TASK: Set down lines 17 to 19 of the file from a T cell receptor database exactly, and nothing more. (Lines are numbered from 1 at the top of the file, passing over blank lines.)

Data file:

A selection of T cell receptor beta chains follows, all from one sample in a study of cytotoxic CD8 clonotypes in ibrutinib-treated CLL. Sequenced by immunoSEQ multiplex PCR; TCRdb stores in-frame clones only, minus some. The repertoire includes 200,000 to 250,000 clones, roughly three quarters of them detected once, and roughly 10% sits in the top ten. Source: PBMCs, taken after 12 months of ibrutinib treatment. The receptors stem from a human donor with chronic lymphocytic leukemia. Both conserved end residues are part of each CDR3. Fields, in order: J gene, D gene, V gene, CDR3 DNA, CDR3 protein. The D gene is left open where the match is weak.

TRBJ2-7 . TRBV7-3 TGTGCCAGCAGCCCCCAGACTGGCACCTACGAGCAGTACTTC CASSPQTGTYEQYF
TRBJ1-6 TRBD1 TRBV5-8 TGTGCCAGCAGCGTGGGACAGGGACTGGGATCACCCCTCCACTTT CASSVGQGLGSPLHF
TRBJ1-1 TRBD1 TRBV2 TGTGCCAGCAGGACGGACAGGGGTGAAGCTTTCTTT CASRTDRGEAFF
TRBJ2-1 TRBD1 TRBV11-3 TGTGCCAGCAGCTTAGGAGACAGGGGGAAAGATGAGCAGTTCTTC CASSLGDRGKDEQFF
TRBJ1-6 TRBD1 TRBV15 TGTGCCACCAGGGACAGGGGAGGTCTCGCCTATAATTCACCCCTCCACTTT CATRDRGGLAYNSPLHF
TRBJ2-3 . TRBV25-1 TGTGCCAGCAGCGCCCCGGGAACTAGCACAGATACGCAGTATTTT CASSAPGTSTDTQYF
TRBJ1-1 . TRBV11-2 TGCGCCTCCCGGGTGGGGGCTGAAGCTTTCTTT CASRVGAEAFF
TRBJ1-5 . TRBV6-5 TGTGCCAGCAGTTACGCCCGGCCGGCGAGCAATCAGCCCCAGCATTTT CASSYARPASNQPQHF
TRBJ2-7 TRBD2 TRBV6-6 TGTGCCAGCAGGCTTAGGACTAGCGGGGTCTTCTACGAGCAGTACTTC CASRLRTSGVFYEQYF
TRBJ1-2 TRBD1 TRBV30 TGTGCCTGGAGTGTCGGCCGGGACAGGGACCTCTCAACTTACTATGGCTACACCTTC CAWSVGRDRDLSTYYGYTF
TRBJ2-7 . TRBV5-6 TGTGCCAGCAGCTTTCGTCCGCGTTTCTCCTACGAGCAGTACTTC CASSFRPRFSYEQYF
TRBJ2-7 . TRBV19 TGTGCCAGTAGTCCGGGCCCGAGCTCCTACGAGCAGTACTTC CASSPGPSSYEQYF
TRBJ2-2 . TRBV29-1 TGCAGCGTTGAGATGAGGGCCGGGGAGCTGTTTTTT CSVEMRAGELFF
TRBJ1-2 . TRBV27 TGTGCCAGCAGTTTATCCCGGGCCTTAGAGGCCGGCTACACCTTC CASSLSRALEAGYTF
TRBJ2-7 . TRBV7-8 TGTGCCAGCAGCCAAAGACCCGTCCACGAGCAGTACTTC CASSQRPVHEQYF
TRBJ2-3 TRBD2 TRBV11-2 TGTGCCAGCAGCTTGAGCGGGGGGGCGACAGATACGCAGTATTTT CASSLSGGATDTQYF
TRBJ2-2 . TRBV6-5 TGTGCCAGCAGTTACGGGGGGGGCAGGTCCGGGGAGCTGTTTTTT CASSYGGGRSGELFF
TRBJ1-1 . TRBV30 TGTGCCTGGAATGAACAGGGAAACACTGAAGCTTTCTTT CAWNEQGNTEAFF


TRBJ2-3 TRBD2 TRBV11-2 TGTGCCAGCAGCTTGAGCGGGGGGGCGACAGATACGCAGTATTTT CASSLSGGATDTQYF
TRBJ2-2 . TRBV6-5 TGTGCCAGCAGTTACGGGGGGGGCAGGTCCGGGGAGCTGTTTTTT CASSYGGGRSGELFF
TRBJ1-1 . TRBV30 TGTGCCTGGAATGAACAGGGAAACACTGAAGCTTTCTTT CAWNEQGNTEAFF